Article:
Intended for healthcare professionals

Views And Reviews Primary Colour

Helen Salisbury: No room for growth at general practices

BMJ 2021; 374 doi: https://doi.org/10.1136/bmj.n1691 (Published 06 July 2021) Cite this as: BMJ 2021;374:n1691
  1. Helen Salisbury, GP
  1. Oxford
  1. helen.salisbury{at}phc.ox.ac.uk
    Follow Helen on Twitter: @HelenRSalisbury

There aren’t enough GPs to meet patient demand, and we’ve been invited to plug the gaps with other health professionals funded though the Additional Roles Reimbursement Scheme (ARRS). The plan is that by 2024 an extra 26 000 staff—including physiotherapists, pharmacists, paramedics, social prescribers, and dietitians—will work in general practice teams, offering a better service to patients and (if all goes to plan) lightening the load for GPs.

So far around 9000 of these allied health professionals are in post, but it remains unclear whether the 2024 target will be reached. Lack of suitably trained personnel is an issue—we really can’t solve staffing problems in the NHS by poaching people from other services—but one of the major constraints is physical space.

When I first joined, our practice occupied a dilapidated building that was far too small for our needs. It had only two consulting rooms for doctors, so to manage any work that wasn’t directly patient facing, GPs had to jostle for space in the admin office so that someone else could use their room for consulting. Eventually, to make room for foundation doctor training, we had to convert one of the toilets. Once the porcelain was removed there was just enough room for two chairs, although patients had to be taken to a couch elsewhere in the building if they needed to be examined.

After many years of planning and wrangling, we finally moved into a purpose built surgery in 2012. My delight in the luxury of adequate space, level floors, and cleanable surfaces still hasn’t worn off, and I’m conscious of my good fortune. Many practices are not in this position: list sizes and demand for GP services have grown, and premises have not kept pace. Eight in 10 practices are in purpose built premises, but needs and standards have changed over the years, and what was once state of the art may no longer be fit for purpose.1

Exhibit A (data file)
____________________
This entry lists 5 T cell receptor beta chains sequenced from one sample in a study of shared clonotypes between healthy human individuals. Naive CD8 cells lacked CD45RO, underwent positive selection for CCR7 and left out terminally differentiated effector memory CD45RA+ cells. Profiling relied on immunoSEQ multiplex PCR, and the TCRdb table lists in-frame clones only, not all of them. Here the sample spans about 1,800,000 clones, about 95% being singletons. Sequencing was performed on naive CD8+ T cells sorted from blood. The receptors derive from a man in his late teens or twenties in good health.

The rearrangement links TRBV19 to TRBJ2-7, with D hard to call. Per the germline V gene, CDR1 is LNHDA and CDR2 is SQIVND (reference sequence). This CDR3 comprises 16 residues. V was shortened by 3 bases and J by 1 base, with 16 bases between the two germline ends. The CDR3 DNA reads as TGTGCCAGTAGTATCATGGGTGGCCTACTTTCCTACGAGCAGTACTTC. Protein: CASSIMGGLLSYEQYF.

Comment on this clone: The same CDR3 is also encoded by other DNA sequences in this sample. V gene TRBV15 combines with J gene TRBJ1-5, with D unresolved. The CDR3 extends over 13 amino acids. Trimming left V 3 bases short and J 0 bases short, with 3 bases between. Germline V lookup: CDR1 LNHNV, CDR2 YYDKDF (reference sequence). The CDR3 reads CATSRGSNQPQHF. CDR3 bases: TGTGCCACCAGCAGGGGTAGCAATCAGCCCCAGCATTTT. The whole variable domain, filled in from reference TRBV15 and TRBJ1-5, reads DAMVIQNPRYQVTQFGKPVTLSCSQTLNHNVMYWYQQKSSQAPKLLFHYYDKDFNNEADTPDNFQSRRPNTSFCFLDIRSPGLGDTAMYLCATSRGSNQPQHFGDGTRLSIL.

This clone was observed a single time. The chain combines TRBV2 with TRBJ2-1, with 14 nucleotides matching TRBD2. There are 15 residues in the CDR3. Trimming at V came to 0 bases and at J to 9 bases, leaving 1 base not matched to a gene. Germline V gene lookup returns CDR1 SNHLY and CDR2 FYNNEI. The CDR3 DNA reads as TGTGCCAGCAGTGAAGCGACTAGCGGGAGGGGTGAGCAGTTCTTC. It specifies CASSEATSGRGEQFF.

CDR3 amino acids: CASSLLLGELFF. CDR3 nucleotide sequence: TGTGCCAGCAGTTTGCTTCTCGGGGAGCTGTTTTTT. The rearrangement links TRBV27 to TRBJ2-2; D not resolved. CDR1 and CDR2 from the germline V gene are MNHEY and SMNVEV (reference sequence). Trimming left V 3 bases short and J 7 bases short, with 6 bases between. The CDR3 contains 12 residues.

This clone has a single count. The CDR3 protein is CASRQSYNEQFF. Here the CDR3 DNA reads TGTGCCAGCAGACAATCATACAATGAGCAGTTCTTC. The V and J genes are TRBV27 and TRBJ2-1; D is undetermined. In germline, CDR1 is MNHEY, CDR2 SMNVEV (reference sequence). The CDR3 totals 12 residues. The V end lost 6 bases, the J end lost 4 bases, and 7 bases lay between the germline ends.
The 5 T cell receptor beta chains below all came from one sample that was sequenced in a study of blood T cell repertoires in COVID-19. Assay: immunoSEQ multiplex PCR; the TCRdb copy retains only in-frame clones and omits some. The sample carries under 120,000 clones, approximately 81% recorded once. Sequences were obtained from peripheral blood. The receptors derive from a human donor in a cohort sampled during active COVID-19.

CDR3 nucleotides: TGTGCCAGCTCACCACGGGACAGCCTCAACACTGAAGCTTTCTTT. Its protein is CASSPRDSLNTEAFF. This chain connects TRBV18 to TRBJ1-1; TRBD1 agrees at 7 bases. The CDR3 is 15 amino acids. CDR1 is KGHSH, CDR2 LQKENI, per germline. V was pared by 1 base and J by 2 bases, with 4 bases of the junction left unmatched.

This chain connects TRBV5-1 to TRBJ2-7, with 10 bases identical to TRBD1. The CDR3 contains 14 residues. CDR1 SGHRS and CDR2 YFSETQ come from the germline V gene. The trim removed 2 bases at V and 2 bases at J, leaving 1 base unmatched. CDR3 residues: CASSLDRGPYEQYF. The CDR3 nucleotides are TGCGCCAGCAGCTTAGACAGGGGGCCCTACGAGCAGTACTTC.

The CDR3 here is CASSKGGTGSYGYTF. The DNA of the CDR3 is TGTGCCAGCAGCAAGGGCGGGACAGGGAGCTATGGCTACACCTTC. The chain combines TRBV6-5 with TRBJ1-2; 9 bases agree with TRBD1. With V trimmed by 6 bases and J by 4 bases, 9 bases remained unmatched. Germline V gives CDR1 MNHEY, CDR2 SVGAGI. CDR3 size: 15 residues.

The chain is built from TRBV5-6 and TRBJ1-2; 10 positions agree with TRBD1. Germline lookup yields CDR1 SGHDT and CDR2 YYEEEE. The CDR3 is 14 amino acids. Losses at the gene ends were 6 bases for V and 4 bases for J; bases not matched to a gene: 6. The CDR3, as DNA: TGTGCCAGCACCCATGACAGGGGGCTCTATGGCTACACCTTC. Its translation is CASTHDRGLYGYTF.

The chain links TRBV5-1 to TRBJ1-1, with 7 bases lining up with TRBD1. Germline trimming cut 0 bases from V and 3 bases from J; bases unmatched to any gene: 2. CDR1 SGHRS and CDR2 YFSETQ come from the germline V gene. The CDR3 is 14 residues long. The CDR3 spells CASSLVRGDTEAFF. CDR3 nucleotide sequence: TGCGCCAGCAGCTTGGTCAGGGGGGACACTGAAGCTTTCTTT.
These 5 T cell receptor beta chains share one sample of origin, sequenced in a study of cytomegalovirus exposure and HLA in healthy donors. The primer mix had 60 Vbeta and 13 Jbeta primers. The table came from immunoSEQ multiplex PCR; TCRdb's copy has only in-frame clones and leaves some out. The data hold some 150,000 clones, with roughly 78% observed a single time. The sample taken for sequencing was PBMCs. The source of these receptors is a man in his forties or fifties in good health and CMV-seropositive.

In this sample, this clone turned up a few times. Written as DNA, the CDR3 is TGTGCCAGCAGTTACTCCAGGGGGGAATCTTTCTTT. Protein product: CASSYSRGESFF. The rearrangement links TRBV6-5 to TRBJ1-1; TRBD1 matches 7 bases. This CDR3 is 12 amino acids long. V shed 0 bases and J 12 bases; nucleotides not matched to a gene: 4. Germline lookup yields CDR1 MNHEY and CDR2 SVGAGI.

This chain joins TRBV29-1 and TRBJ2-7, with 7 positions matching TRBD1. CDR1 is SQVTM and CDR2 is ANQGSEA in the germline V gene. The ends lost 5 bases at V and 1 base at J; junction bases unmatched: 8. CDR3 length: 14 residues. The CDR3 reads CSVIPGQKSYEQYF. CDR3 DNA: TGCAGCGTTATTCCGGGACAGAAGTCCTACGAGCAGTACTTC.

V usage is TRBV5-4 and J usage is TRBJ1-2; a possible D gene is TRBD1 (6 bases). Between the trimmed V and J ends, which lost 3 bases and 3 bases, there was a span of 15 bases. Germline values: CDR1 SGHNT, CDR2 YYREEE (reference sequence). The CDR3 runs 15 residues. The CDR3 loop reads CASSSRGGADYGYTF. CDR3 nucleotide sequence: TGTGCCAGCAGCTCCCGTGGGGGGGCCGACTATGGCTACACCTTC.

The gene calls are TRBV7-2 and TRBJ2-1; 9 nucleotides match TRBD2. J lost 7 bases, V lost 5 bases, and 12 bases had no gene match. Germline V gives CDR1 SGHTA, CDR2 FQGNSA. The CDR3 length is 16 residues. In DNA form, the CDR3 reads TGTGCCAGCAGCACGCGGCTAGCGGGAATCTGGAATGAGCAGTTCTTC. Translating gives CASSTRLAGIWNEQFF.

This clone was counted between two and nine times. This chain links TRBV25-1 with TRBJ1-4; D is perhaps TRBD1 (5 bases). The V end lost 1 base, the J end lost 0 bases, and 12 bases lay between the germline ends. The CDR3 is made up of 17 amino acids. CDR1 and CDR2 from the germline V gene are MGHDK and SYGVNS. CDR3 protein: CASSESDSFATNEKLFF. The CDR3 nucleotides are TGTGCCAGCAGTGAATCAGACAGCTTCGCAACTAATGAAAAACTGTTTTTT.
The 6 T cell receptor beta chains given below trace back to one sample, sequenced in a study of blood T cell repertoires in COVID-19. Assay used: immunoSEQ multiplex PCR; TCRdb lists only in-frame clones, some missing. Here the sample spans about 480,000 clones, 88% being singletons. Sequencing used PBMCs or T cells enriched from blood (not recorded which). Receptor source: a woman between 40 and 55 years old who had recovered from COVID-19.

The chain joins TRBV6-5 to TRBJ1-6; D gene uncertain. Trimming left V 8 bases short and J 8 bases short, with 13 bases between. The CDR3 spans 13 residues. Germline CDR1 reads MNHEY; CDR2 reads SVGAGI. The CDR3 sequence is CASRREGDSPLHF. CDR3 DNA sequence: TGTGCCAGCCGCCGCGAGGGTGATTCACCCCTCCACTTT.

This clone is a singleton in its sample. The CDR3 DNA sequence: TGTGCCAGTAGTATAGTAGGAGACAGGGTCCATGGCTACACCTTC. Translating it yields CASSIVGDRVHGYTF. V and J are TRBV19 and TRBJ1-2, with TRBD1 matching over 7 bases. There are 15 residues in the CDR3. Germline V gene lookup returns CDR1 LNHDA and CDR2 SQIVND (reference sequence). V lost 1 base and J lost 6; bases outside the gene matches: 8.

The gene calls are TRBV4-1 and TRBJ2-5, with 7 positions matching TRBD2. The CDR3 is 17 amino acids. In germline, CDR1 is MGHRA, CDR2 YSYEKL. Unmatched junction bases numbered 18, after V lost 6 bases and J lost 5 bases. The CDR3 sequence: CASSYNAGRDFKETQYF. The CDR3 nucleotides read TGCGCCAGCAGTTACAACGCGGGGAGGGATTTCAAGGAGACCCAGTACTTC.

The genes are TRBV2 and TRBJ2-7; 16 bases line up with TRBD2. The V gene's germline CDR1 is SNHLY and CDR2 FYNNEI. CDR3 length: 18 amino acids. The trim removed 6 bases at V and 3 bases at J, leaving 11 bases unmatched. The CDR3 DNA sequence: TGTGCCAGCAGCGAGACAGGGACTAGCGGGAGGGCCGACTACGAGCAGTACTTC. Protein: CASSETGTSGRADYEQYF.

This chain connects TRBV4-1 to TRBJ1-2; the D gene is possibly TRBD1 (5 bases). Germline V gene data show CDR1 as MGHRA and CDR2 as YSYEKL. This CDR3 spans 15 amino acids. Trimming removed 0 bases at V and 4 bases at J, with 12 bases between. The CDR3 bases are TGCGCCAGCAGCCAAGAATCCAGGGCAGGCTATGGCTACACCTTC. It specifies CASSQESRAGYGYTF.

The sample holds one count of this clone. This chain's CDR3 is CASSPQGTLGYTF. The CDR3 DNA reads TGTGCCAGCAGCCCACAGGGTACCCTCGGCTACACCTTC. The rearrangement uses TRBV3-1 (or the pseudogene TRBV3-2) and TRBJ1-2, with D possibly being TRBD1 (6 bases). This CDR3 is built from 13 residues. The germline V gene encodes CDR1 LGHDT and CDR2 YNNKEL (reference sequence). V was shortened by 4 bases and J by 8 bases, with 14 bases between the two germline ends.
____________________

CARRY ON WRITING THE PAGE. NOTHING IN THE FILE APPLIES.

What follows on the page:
When we moved, we anticipated expansion and deliberately created more rooms than we initially needed. Even so, mapping staff to rooms is getting harder: it’s a complicated logistical exercise, requiring constant juggling as it takes place alongside a steady stream of pleas to accommodate more services and new learners.

The ARRS won’t fulfil its potential without paying a lot more attention to the GP estate and committing the necessary resources to expand it. NHS England seems to recognise the problem, but its response has been less than satisfactory. A recent communication included the advice that primary care networks should “reconfigure current estate to reflect patient need.”2 Leaving aside the assumptions built into this statement about the relations between individual practices (which control premises) and the networks, this advice is insulting in its naivety. It’s highly unlikely that practices already struggling with the intractable problem of a lack of space will benefit from the proposed patient flow and workspace redesign tools. If it was that simple, we’d have done it already.

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